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Ruchir Sharma, head of emerging markets at Morgan Stanley, said Tuesday that the impact of China's economic slowdown will be felt more in U.S. financial markets, rather than in the U.S. economy.

"I think the economic impact in the U.S. is likely to be much more limited than any other region in the world," he told CNBC's "Power Lunch." "But I think the earnings impact might be much more than what people think."

Sharma said that a stronger dollar will hit companies that export their goods— about one-third of U.S. stock market earnings come from international and emerging markets, he said.

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But more alarming, said Sharma, are indications of an impending global recession—with the source in China. "I think we already have some signposts that the global economy is pretty much close to a recession and we are one shock away from the global economy entering its sixth global recession in postwar history."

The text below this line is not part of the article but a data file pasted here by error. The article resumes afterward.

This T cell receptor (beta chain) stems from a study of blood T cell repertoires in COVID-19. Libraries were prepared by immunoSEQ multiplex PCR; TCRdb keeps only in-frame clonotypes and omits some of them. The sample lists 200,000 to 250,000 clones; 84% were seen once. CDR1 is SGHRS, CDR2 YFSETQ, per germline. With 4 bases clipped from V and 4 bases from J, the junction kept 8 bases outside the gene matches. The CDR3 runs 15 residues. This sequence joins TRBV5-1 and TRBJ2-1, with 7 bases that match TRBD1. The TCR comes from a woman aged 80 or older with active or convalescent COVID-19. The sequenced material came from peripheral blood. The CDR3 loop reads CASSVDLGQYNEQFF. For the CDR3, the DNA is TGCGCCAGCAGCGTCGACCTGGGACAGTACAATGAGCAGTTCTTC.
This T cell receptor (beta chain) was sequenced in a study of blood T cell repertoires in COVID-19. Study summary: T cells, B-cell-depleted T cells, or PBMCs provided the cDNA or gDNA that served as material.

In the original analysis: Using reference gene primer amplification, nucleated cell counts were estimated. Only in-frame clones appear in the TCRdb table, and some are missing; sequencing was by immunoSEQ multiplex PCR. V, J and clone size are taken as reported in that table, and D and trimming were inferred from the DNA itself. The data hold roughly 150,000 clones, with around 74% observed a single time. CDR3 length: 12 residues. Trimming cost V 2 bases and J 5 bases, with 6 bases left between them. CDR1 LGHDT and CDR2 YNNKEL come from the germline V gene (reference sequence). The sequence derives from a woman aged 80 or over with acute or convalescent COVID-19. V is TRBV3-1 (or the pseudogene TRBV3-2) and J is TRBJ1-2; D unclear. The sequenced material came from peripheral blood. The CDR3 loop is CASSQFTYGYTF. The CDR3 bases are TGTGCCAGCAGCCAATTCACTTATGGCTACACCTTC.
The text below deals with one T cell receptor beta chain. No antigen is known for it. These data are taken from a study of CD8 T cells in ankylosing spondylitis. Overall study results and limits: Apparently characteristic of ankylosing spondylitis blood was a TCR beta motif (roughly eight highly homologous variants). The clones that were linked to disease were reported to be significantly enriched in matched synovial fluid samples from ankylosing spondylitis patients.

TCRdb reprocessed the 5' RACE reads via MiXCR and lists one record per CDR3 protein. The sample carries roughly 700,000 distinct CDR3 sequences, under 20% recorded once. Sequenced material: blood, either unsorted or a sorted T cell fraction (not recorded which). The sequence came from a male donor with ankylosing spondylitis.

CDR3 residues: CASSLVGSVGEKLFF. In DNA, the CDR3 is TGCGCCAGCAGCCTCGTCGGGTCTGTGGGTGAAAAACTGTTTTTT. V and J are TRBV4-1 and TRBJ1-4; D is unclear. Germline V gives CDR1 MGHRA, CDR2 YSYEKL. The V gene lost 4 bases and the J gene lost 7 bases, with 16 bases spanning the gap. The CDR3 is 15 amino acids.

Sharma, who is also the author of "Breakout Nations," recommended bright spots in Eastern Europe and South Asia as investment opportunities. He told investors to look for countries that will benefit from lower commodity prices over the next few years.

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Dan Veru, CIO of Palisade Capital Management, said that not only is the Chinese economy troublesome, but so are Beijing's currency devaluations.

"That is going to set off a string of currency devaluations throughout the emerging markets and the rest of Asia. So far that has not happened, but that is a risk," he told CNBC's "Power Lunch" on Tuesday.